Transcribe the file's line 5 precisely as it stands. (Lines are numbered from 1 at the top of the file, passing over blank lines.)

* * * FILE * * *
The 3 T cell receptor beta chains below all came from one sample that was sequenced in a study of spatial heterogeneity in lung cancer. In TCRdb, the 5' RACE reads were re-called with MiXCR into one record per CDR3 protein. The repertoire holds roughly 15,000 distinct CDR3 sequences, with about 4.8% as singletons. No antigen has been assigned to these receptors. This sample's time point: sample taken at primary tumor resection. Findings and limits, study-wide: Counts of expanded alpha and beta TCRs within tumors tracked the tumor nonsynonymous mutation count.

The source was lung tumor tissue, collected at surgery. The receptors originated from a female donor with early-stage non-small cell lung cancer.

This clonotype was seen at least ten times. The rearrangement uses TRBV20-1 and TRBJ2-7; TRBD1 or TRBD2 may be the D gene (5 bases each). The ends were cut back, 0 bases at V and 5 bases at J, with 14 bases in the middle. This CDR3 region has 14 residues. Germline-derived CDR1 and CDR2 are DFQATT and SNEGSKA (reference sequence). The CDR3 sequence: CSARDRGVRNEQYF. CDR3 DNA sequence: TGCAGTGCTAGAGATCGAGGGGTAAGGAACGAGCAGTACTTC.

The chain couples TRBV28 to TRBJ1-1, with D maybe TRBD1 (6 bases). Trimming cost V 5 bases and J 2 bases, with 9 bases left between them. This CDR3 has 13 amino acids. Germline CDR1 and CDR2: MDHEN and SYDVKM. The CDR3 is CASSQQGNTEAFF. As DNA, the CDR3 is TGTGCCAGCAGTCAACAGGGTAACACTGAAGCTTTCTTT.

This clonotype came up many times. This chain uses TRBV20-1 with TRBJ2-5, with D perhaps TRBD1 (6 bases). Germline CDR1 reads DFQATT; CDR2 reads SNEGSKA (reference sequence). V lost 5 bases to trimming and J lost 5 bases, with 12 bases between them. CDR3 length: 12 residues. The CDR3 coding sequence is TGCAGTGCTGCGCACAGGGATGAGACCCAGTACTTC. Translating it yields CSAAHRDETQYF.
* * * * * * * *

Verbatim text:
This clonotype came up many times. This chain uses TRBV20-1 with TRBJ2-5, with D perhaps TRBD1 (6 bases). Germline CDR1 reads DFQATT; CDR2 reads SNEGSKA (reference sequence). V lost 5 bases to trimming and J lost 5 bases, with 12 bases between them. CDR3 length: 12 residues. The CDR3 coding sequence is TGCAGTGCTGCGCACAGGGATGAGACCCAGTACTTC. Translating it yields CSAAHRDETQYF.